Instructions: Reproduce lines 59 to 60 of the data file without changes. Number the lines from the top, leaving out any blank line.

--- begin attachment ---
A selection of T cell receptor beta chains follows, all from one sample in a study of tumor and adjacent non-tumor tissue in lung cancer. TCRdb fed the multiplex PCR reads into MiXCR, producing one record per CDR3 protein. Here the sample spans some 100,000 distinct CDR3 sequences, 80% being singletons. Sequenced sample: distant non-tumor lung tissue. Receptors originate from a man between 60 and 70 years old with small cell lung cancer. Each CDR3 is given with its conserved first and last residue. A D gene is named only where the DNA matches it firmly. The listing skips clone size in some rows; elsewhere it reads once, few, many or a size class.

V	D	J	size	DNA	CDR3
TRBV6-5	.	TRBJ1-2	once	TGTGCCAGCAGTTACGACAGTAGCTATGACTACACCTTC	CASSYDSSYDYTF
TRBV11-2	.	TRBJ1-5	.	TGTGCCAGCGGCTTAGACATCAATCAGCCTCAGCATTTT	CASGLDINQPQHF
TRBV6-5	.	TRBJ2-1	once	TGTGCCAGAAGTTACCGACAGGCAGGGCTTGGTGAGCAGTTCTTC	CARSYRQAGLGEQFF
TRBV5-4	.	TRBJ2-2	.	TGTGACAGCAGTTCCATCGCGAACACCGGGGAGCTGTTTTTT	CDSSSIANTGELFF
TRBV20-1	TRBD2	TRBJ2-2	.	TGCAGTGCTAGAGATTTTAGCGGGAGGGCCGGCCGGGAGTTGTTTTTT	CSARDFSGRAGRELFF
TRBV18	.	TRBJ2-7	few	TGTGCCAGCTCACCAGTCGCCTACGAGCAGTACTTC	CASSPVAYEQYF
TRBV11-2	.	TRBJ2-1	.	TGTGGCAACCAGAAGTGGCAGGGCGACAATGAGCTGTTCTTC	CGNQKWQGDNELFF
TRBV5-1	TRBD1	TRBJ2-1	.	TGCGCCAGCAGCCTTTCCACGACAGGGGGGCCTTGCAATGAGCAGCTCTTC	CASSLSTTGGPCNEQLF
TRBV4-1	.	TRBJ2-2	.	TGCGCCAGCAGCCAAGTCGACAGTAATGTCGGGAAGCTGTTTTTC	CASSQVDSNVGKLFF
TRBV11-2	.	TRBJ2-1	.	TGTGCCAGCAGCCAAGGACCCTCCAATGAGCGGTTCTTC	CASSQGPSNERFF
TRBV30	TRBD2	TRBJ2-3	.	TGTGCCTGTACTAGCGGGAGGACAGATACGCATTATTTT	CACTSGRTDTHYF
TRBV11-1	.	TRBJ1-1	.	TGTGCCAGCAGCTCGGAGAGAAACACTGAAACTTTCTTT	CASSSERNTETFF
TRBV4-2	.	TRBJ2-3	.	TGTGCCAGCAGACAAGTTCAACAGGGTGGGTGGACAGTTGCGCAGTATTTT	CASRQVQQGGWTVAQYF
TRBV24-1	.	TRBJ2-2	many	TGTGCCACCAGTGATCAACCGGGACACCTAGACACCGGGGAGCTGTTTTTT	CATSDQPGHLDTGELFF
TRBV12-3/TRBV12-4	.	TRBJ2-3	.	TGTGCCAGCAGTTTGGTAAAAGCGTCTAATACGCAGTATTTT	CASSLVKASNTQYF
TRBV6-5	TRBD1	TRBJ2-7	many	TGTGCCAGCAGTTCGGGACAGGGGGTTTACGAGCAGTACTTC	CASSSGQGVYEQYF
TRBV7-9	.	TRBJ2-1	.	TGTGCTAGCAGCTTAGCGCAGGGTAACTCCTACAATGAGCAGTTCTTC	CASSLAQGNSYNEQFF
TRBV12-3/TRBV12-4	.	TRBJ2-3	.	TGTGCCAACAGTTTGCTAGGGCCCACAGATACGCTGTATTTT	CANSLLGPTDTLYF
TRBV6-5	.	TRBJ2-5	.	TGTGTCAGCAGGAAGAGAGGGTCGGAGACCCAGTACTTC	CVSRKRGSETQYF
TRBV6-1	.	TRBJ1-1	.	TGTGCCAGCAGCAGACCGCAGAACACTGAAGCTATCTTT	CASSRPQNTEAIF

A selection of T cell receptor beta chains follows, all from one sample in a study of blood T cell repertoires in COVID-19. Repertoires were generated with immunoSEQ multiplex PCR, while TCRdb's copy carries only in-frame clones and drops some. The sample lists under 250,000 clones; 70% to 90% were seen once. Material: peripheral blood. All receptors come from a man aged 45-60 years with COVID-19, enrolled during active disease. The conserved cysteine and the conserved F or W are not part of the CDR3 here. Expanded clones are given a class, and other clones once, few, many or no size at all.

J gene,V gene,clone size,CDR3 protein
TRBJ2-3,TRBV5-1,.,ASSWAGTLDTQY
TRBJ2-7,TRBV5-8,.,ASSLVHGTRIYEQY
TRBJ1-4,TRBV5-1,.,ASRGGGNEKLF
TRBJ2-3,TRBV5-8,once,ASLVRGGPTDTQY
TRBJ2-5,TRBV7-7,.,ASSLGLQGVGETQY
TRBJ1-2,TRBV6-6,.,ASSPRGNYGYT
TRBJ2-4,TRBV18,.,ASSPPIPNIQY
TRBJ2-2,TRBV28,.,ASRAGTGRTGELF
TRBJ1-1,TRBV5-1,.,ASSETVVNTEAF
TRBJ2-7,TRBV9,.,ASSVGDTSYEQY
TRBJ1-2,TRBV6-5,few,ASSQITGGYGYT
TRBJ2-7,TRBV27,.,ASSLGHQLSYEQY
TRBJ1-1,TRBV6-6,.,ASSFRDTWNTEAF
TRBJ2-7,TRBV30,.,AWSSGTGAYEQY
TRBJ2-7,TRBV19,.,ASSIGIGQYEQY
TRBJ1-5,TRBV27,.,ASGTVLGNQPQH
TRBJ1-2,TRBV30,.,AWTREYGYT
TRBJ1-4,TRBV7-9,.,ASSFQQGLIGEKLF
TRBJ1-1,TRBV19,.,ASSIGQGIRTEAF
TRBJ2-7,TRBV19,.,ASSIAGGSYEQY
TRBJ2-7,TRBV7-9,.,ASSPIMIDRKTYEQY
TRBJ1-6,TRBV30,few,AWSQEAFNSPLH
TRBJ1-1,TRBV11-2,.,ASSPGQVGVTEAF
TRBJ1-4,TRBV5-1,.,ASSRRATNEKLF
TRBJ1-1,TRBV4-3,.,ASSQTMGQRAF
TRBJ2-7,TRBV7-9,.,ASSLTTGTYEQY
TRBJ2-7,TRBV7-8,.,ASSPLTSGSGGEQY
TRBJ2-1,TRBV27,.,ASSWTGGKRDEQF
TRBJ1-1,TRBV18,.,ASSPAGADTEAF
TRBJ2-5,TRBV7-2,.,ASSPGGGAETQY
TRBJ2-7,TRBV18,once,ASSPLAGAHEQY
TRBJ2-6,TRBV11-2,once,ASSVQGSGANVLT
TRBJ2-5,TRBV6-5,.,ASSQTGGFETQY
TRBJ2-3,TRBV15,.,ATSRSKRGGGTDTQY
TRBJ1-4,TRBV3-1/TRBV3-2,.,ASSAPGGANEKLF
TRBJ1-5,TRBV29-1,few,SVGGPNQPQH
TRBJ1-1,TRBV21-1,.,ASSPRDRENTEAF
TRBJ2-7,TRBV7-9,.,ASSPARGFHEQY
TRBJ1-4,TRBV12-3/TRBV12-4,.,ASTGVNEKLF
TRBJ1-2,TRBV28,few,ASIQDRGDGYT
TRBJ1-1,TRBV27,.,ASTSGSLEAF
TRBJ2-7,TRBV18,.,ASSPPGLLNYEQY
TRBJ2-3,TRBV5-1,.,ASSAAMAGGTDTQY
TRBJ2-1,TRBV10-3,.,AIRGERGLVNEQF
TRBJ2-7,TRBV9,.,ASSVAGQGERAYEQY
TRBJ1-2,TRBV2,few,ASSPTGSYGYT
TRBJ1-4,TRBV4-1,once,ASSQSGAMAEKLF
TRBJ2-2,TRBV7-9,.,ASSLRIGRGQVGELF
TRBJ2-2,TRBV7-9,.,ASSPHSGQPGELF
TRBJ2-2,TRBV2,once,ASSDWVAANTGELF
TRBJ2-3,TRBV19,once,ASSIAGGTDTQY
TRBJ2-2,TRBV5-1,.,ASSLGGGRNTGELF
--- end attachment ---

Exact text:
TRBJ1-4,TRBV3-1/TRBV3-2,.,ASSAPGGANEKLF
TRBJ1-5,TRBV29-1,few,SVGGPNQPQH